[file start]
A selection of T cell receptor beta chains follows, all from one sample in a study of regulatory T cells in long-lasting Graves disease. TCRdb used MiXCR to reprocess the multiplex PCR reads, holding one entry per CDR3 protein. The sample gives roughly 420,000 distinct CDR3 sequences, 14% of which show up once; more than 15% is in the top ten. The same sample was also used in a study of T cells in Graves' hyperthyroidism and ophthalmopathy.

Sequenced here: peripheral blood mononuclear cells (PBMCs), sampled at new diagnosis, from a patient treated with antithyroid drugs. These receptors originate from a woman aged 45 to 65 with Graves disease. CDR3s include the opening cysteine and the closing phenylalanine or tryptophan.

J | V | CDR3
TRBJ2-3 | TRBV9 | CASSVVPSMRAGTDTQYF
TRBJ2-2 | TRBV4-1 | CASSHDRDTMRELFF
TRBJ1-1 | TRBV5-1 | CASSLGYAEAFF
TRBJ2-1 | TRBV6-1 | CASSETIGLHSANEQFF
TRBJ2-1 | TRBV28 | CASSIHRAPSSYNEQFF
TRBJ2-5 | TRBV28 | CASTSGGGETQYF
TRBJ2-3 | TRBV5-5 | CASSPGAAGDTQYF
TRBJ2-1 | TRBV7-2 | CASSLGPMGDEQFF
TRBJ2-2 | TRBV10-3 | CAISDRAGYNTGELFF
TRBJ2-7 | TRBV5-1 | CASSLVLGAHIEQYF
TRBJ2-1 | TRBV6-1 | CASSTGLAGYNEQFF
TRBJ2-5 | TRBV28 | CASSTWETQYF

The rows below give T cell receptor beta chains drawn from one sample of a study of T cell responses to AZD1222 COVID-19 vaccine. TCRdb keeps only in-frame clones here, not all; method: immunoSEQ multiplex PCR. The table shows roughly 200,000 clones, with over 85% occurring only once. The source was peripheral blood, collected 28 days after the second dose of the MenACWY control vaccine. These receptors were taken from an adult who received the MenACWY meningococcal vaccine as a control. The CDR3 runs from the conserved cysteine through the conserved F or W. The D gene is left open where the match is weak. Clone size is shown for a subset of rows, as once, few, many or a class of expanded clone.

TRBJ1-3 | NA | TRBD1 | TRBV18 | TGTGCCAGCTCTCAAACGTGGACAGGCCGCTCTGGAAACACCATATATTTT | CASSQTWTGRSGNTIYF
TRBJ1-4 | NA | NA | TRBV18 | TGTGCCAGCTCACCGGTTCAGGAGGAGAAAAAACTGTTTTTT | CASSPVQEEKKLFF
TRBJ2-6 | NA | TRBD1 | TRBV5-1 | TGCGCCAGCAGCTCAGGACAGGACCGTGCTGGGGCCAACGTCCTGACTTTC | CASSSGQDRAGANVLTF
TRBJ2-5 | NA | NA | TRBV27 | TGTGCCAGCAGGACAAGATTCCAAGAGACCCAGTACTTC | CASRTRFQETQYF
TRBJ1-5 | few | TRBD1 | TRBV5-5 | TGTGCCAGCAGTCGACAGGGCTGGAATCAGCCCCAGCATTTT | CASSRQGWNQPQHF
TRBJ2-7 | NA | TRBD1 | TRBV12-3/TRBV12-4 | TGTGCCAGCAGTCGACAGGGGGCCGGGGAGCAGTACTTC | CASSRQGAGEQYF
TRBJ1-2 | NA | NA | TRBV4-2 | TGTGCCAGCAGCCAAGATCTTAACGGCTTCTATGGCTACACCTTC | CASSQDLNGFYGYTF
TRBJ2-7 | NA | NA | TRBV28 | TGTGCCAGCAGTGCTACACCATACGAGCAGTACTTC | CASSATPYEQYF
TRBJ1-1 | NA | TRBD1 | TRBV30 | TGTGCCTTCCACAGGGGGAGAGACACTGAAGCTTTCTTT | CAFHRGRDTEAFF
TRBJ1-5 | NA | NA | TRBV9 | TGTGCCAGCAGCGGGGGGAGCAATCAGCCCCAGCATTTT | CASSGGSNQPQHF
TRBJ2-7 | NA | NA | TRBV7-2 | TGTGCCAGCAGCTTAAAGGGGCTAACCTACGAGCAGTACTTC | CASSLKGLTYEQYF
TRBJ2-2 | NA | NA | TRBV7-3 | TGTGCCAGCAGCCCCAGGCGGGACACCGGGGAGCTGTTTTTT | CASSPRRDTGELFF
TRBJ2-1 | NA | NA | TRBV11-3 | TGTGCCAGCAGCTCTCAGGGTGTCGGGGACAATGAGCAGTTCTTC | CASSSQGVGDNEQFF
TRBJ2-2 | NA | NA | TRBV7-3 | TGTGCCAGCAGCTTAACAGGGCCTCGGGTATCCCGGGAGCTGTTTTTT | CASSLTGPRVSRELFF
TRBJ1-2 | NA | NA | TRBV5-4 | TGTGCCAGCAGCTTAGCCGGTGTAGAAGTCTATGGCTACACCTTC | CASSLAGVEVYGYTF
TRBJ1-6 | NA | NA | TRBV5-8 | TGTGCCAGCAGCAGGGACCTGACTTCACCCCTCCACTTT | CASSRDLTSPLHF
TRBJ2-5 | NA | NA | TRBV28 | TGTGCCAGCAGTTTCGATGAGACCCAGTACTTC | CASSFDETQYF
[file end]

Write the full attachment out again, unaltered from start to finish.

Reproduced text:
A selection of T cell receptor beta chains follows, all from one sample in a study of regulatory T cells in long-lasting Graves disease. TCRdb used MiXCR to reprocess the multiplex PCR reads, holding one entry per CDR3 protein. The sample gives roughly 420,000 distinct CDR3 sequences, 14% of which show up once; more than 15% is in the top ten. The same sample was also used in a study of T cells in Graves' hyperthyroidism and ophthalmopathy.

Sequenced here: peripheral blood mononuclear cells (PBMCs), sampled at new diagnosis, from a patient treated with antithyroid drugs. These receptors originate from a woman aged 45 to 65 with Graves disease. CDR3s include the opening cysteine and the closing phenylalanine or tryptophan.

J | V | CDR3
TRBJ2-3 | TRBV9 | CASSVVPSMRAGTDTQYF
TRBJ2-2 | TRBV4-1 | CASSHDRDTMRELFF
TRBJ1-1 | TRBV5-1 | CASSLGYAEAFF
TRBJ2-1 | TRBV6-1 | CASSETIGLHSANEQFF
TRBJ2-1 | TRBV28 | CASSIHRAPSSYNEQFF
TRBJ2-5 | TRBV28 | CASTSGGGETQYF
TRBJ2-3 | TRBV5-5 | CASSPGAAGDTQYF
TRBJ2-1 | TRBV7-2 | CASSLGPMGDEQFF
TRBJ2-2 | TRBV10-3 | CAISDRAGYNTGELFF
TRBJ2-7 | TRBV5-1 | CASSLVLGAHIEQYF
TRBJ2-1 | TRBV6-1 | CASSTGLAGYNEQFF
TRBJ2-5 | TRBV28 | CASSTWETQYF

The rows below give T cell receptor beta chains drawn from one sample of a study of T cell responses to AZD1222 COVID-19 vaccine. TCRdb keeps only in-frame clones here, not all; method: immunoSEQ multiplex PCR. The table shows roughly 200,000 clones, with over 85% occurring only once. The source was peripheral blood, collected 28 days after the second dose of the MenACWY control vaccine. These receptors were taken from an adult who received the MenACWY meningococcal vaccine as a control. The CDR3 runs from the conserved cysteine through the conserved F or W. The D gene is left open where the match is weak. Clone size is shown for a subset of rows, as once, few, many or a class of expanded clone.

TRBJ1-3 | NA | TRBD1 | TRBV18 | TGTGCCAGCTCTCAAACGTGGACAGGCCGCTCTGGAAACACCATATATTTT | CASSQTWTGRSGNTIYF
TRBJ1-4 | NA | NA | TRBV18 | TGTGCCAGCTCACCGGTTCAGGAGGAGAAAAAACTGTTTTTT | CASSPVQEEKKLFF
TRBJ2-6 | NA | TRBD1 | TRBV5-1 | TGCGCCAGCAGCTCAGGACAGGACCGTGCTGGGGCCAACGTCCTGACTTTC | CASSSGQDRAGANVLTF
TRBJ2-5 | NA | NA | TRBV27 | TGTGCCAGCAGGACAAGATTCCAAGAGACCCAGTACTTC | CASRTRFQETQYF
TRBJ1-5 | few | TRBD1 | TRBV5-5 | TGTGCCAGCAGTCGACAGGGCTGGAATCAGCCCCAGCATTTT | CASSRQGWNQPQHF
TRBJ2-7 | NA | TRBD1 | TRBV12-3/TRBV12-4 | TGTGCCAGCAGTCGACAGGGGGCCGGGGAGCAGTACTTC | CASSRQGAGEQYF
TRBJ1-2 | NA | NA | TRBV4-2 | TGTGCCAGCAGCCAAGATCTTAACGGCTTCTATGGCTACACCTTC | CASSQDLNGFYGYTF
TRBJ2-7 | NA | NA | TRBV28 | TGTGCCAGCAGTGCTACACCATACGAGCAGTACTTC | CASSATPYEQYF
TRBJ1-1 | NA | TRBD1 | TRBV30 | TGTGCCTTCCACAGGGGGAGAGACACTGAAGCTTTCTTT | CAFHRGRDTEAFF
TRBJ1-5 | NA | NA | TRBV9 | TGTGCCAGCAGCGGGGGGAGCAATCAGCCCCAGCATTTT | CASSGGSNQPQHF
TRBJ2-7 | NA | NA | TRBV7-2 | TGTGCCAGCAGCTTAAAGGGGCTAACCTACGAGCAGTACTTC | CASSLKGLTYEQYF
TRBJ2-2 | NA | NA | TRBV7-3 | TGTGCCAGCAGCCCCAGGCGGGACACCGGGGAGCTGTTTTTT | CASSPRRDTGELFF
TRBJ2-1 | NA | NA | TRBV11-3 | TGTGCCAGCAGCTCTCAGGGTGTCGGGGACAATGAGCAGTTCTTC | CASSSQGVGDNEQFF
TRBJ2-2 | NA | NA | TRBV7-3 | TGTGCCAGCAGCTTAACAGGGCCTCGGGTATCCCGGGAGCTGTTTTTT | CASSLTGPRVSRELFF
TRBJ1-2 | NA | NA | TRBV5-4 | TGTGCCAGCAGCTTAGCCGGTGTAGAAGTCTATGGCTACACCTTC | CASSLAGVEVYGYTF
TRBJ1-6 | NA | NA | TRBV5-8 | TGTGCCAGCAGCAGGGACCTGACTTCACCCCTCCACTTT | CASSRDLTSPLHF
TRBJ2-5 | NA | NA | TRBV28 | TGTGCCAGCAGTTTCGATGAGACCCAGTACTTC | CASSFDETQYF